A black bear wandering along Robertson Crescent in Hope last summer.

A black bear wandering along Robertson Crescent in Hope last summer.

Bear attractants could lead to fines

The Conservation Officer Service will periodically be conducting residential and commercial attractant audits in area

Residents who leave garbage and other bear attractants out could soon be facing a $345 fine.

The Conservation Officer Service is stepping up enforcement in the area due to the high number of sightings and recent amendments to the B.C. Wildlife Act, which make it illegal for a person to feed or leave attractants such as food, compost and garbage accessible to dangerous wildlife. The Hope Mountain Black Bear Committee is working with the Conservation Officer Service to raise awareness about the issue in an effort to reduce human-bear conflicts.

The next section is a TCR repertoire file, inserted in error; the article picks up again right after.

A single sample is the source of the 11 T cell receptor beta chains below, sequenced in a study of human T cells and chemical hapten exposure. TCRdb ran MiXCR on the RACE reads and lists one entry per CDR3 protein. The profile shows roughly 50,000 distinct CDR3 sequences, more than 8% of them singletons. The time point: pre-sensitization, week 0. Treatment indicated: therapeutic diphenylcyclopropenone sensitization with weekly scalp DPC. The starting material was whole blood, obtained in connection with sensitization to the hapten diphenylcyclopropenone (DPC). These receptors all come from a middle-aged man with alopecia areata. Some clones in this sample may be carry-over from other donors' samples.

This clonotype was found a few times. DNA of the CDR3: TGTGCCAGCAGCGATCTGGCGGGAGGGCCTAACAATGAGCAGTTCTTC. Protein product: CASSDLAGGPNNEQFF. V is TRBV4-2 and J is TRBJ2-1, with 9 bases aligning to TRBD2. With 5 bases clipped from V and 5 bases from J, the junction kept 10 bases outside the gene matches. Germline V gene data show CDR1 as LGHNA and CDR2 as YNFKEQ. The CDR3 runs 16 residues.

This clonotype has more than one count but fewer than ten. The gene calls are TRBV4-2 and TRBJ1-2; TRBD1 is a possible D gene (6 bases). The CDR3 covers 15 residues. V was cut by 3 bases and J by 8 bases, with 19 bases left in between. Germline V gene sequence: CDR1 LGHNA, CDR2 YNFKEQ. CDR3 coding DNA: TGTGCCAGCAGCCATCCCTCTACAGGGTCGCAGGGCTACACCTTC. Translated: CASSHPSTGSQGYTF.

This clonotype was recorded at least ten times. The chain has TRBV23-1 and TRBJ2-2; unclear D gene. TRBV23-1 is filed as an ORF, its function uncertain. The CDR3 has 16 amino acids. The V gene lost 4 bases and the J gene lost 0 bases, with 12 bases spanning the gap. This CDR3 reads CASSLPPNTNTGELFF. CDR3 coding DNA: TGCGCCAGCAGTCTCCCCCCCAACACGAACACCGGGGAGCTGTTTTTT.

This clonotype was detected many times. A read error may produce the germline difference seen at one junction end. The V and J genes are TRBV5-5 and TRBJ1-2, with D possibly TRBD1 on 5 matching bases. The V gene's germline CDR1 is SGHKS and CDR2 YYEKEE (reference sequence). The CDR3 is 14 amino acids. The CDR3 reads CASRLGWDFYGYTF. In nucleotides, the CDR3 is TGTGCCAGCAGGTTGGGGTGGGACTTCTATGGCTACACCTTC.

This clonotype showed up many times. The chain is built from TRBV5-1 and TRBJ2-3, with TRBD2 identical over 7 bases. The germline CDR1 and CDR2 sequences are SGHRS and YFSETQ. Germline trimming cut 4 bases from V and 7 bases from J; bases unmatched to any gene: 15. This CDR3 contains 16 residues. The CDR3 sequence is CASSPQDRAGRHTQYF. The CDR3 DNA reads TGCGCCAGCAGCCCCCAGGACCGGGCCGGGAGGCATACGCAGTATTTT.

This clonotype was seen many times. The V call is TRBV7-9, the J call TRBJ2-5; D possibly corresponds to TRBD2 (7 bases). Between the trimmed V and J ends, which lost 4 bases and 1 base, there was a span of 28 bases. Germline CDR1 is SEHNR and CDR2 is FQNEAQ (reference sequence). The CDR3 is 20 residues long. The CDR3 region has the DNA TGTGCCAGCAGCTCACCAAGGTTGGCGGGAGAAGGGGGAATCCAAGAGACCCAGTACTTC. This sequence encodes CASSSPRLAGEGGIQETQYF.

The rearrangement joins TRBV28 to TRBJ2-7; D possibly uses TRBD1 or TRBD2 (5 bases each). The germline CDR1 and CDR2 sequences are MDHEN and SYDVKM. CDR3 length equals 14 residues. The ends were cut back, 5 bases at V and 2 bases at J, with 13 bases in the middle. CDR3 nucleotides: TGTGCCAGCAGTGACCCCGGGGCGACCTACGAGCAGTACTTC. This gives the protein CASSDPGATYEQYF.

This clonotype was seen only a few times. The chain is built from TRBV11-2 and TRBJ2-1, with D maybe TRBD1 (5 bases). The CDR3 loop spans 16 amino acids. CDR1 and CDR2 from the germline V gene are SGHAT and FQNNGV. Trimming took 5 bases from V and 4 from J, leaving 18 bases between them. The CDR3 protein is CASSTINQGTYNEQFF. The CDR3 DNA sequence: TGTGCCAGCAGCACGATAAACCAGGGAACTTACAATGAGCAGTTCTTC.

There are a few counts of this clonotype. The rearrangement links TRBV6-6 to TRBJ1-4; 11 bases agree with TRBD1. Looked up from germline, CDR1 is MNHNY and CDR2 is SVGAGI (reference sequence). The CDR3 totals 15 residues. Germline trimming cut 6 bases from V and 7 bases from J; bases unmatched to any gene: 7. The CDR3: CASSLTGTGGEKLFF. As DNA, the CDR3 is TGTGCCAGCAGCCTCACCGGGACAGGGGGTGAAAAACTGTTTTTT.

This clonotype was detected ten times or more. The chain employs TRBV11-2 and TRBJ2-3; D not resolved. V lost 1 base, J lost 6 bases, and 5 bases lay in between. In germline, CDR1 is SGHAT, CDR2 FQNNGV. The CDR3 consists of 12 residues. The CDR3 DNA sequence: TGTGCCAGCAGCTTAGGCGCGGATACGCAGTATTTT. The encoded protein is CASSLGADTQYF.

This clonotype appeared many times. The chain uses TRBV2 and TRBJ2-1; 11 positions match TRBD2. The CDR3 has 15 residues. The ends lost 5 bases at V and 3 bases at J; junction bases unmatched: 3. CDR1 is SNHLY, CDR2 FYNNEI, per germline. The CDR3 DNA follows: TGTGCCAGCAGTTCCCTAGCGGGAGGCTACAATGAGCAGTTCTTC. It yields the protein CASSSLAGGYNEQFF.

“The goal with the new changes is to have increased compliance,” said committee chair Lydia Koot, adding that fines are being targeted at repeat offenders. “We’re starting with an education campaign now so that hopefully people are aware and still have a month or two to work on changing their habits before bear season.”

The Conservation Officer Service will periodically be conducting residential and commercial attractant audits in areas known to have human-bear conflicts starting in March.

For more information about bears, visit www.hopemountain.org or contact Koot at 604-860-4558.